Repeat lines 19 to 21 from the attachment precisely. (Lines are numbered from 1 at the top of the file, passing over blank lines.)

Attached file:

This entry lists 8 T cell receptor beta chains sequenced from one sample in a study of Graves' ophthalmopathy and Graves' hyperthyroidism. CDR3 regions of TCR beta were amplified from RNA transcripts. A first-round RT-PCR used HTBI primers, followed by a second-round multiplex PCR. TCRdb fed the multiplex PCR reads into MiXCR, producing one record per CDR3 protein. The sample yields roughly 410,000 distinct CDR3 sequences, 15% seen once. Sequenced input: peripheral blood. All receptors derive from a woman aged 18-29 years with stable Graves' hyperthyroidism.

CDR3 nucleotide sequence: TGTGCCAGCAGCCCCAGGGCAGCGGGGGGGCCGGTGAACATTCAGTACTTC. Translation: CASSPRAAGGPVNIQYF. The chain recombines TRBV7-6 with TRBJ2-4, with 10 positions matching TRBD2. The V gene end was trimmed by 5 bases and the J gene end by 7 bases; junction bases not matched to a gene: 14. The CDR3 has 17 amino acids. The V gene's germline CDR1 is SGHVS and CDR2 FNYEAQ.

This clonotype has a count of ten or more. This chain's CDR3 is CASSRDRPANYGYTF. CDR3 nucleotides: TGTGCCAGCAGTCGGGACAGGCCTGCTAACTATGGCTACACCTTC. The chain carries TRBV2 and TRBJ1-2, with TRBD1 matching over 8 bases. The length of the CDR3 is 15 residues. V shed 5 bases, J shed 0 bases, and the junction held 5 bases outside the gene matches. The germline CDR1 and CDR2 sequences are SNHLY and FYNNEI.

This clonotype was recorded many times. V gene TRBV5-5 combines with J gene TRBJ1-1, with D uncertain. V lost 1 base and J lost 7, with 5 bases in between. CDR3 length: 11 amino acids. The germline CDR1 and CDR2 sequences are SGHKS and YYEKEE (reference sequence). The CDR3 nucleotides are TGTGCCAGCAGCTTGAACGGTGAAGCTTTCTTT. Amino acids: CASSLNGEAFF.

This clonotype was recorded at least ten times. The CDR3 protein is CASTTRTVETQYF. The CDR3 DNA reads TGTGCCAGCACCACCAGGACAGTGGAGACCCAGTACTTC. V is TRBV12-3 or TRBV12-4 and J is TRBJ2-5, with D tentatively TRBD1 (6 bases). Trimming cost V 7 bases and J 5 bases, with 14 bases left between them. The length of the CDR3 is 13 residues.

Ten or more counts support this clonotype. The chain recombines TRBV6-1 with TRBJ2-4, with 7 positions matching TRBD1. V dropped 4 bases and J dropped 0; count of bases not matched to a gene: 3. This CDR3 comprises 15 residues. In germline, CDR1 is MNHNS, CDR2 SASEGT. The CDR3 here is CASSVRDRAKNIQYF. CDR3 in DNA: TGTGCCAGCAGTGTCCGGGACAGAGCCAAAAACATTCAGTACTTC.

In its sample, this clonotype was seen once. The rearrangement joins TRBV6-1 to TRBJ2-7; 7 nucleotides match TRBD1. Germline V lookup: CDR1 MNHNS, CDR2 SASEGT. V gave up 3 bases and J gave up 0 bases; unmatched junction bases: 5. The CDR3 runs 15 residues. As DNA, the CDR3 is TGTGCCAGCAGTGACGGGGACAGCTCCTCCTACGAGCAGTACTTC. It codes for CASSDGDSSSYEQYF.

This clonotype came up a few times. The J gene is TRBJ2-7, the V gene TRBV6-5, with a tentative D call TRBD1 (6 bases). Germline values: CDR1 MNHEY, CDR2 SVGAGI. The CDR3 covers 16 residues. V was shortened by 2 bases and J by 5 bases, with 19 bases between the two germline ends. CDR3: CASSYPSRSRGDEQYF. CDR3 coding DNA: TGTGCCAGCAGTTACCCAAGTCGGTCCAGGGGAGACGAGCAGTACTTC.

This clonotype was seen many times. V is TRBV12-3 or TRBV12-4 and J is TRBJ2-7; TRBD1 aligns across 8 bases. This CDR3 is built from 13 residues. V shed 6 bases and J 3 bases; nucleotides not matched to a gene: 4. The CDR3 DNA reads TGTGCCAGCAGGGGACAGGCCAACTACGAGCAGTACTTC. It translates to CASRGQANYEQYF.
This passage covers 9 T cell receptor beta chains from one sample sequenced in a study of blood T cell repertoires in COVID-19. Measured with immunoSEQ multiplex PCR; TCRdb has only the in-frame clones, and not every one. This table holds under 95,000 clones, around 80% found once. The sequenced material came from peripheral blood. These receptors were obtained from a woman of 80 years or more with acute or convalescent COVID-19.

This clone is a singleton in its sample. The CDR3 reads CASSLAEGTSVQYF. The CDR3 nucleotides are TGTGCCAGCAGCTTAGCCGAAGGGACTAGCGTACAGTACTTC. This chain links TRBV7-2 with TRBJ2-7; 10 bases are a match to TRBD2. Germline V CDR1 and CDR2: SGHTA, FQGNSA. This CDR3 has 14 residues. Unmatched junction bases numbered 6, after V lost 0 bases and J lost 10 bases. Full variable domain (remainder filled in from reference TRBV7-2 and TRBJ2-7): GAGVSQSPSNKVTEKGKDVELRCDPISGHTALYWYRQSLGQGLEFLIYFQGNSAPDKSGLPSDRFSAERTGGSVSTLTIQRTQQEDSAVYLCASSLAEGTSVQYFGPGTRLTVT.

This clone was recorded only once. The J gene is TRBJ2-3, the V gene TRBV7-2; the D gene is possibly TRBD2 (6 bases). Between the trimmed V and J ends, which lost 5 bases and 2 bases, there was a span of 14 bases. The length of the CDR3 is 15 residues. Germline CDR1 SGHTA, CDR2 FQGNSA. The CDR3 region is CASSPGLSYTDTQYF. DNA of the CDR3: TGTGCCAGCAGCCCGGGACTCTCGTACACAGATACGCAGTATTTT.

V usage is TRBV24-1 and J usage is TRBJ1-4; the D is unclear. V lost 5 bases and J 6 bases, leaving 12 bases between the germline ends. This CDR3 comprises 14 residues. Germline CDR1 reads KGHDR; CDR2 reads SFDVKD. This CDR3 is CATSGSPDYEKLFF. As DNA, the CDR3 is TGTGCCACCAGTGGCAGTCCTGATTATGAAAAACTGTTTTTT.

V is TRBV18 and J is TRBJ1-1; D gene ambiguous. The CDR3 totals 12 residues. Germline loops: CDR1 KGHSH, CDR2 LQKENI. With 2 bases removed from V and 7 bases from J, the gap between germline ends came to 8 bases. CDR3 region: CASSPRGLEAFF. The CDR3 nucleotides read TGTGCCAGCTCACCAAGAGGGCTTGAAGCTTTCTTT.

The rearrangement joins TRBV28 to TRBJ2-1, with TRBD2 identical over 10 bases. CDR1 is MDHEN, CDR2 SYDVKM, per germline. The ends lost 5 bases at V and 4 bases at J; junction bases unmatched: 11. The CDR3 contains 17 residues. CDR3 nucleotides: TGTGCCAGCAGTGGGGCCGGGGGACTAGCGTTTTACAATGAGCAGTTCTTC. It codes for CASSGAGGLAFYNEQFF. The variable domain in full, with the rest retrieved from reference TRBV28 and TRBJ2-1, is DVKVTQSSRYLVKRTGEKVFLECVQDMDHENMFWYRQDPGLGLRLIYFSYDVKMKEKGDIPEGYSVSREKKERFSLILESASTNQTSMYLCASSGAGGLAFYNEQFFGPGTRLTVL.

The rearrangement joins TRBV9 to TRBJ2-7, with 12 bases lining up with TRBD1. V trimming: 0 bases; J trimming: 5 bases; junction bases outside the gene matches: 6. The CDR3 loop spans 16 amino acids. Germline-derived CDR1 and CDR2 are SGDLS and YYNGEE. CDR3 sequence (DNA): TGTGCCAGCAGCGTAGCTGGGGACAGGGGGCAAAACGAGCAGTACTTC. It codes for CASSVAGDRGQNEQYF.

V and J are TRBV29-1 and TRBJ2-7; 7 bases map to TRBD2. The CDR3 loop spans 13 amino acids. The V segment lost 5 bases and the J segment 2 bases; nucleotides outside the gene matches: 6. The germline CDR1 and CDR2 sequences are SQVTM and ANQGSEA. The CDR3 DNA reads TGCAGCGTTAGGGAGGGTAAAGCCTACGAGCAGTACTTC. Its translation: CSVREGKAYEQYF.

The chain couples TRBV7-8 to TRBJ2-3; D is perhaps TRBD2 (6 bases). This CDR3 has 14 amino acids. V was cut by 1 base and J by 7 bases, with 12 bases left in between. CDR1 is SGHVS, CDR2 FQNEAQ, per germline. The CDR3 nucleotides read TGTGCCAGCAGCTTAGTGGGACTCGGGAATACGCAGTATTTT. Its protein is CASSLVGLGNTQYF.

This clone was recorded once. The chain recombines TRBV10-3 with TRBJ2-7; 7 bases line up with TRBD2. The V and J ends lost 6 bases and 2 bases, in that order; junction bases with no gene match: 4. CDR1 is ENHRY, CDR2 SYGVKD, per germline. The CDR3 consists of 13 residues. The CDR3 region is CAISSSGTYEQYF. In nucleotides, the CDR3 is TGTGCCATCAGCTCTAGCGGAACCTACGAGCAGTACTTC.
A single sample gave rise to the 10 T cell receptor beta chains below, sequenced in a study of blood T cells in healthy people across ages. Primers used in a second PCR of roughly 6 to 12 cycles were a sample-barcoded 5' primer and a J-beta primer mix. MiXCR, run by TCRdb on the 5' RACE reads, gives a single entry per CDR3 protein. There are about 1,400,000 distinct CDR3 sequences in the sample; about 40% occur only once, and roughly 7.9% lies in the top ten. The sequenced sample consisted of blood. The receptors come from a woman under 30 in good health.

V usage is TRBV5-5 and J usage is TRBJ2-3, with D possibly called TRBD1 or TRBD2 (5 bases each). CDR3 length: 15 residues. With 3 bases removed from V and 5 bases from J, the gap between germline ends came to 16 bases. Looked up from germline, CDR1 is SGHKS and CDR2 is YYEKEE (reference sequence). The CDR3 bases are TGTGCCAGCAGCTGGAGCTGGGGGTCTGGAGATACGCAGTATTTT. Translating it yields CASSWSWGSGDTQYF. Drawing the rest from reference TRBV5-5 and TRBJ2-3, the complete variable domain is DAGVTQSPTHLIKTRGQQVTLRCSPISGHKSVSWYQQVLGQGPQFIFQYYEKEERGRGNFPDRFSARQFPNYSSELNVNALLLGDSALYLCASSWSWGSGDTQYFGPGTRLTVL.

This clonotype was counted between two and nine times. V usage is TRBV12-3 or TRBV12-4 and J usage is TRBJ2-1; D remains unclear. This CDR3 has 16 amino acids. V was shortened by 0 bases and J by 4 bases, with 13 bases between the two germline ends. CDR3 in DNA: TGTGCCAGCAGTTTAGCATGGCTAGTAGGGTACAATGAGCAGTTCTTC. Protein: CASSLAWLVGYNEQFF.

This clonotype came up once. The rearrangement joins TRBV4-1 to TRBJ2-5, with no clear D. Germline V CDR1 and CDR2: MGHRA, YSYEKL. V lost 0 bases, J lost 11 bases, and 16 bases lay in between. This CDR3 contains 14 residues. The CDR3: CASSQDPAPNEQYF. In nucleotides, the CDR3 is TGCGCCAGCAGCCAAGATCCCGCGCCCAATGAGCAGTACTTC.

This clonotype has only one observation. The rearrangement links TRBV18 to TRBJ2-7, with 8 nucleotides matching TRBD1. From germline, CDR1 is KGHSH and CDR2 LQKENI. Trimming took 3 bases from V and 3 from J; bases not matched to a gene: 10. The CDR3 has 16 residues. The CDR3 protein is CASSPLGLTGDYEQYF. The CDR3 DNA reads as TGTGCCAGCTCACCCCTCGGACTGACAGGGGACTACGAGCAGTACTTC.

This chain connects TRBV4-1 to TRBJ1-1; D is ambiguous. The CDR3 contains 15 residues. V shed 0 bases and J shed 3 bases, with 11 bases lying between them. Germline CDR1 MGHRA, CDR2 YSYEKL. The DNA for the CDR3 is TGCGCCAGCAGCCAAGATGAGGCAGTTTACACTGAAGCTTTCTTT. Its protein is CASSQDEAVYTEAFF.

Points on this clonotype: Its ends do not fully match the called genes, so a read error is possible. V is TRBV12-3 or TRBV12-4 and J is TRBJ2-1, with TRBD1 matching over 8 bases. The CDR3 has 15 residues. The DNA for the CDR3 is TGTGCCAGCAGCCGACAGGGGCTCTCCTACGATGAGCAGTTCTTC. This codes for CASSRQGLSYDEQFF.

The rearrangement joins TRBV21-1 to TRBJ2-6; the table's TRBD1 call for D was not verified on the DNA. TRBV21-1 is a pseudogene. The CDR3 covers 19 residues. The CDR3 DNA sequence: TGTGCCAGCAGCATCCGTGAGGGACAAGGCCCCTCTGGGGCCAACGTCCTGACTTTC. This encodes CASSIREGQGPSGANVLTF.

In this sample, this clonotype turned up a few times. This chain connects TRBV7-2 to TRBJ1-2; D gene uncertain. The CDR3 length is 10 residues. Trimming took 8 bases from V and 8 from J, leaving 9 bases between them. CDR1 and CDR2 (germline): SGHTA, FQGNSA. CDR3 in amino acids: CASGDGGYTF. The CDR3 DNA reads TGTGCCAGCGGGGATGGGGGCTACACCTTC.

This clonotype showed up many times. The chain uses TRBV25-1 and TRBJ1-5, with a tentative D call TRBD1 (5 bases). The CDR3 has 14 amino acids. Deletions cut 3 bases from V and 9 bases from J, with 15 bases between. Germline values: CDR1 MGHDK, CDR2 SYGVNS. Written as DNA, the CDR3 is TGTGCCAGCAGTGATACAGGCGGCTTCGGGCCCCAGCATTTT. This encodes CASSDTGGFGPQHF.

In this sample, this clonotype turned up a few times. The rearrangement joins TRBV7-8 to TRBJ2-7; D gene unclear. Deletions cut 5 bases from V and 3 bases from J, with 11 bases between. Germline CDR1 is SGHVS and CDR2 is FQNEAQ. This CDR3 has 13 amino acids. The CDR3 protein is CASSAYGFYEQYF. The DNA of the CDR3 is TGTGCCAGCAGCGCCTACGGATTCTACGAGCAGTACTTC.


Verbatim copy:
This clone was recorded once. The chain recombines TRBV10-3 with TRBJ2-7; 7 bases line up with TRBD2. The V and J ends lost 6 bases and 2 bases, in that order; junction bases with no gene match: 4. CDR1 is ENHRY, CDR2 SYGVKD, per germline. The CDR3 consists of 13 residues. The CDR3 region is CAISSSGTYEQYF. In nucleotides, the CDR3 is TGTGCCATCAGCTCTAGCGGAACCTACGAGCAGTACTTC.
A single sample gave rise to the 10 T cell receptor beta chains below, sequenced in a study of blood T cells in healthy people across ages. Primers used in a second PCR of roughly 6 to 12 cycles were a sample-barcoded 5' primer and a J-beta primer mix. MiXCR, run by TCRdb on the 5' RACE reads, gives a single entry per CDR3 protein. There are about 1,400,000 distinct CDR3 sequences in the sample; about 40% occur only once, and roughly 7.9% lies in the top ten. The sequenced sample consisted of blood. The receptors come from a woman under 30 in good health.

V usage is TRBV5-5 and J usage is TRBJ2-3, with D possibly called TRBD1 or TRBD2 (5 bases each). CDR3 length: 15 residues. With 3 bases removed from V and 5 bases from J, the gap between germline ends came to 16 bases. Looked up from germline, CDR1 is SGHKS and CDR2 is YYEKEE (reference sequence). The CDR3 bases are TGTGCCAGCAGCTGGAGCTGGGGGTCTGGAGATACGCAGTATTTT. Translating it yields CASSWSWGSGDTQYF. Drawing the rest from reference TRBV5-5 and TRBJ2-3, the complete variable domain is DAGVTQSPTHLIKTRGQQVTLRCSPISGHKSVSWYQQVLGQGPQFIFQYYEKEERGRGNFPDRFSARQFPNYSSELNVNALLLGDSALYLCASSWSWGSGDTQYFGPGTRLTVL.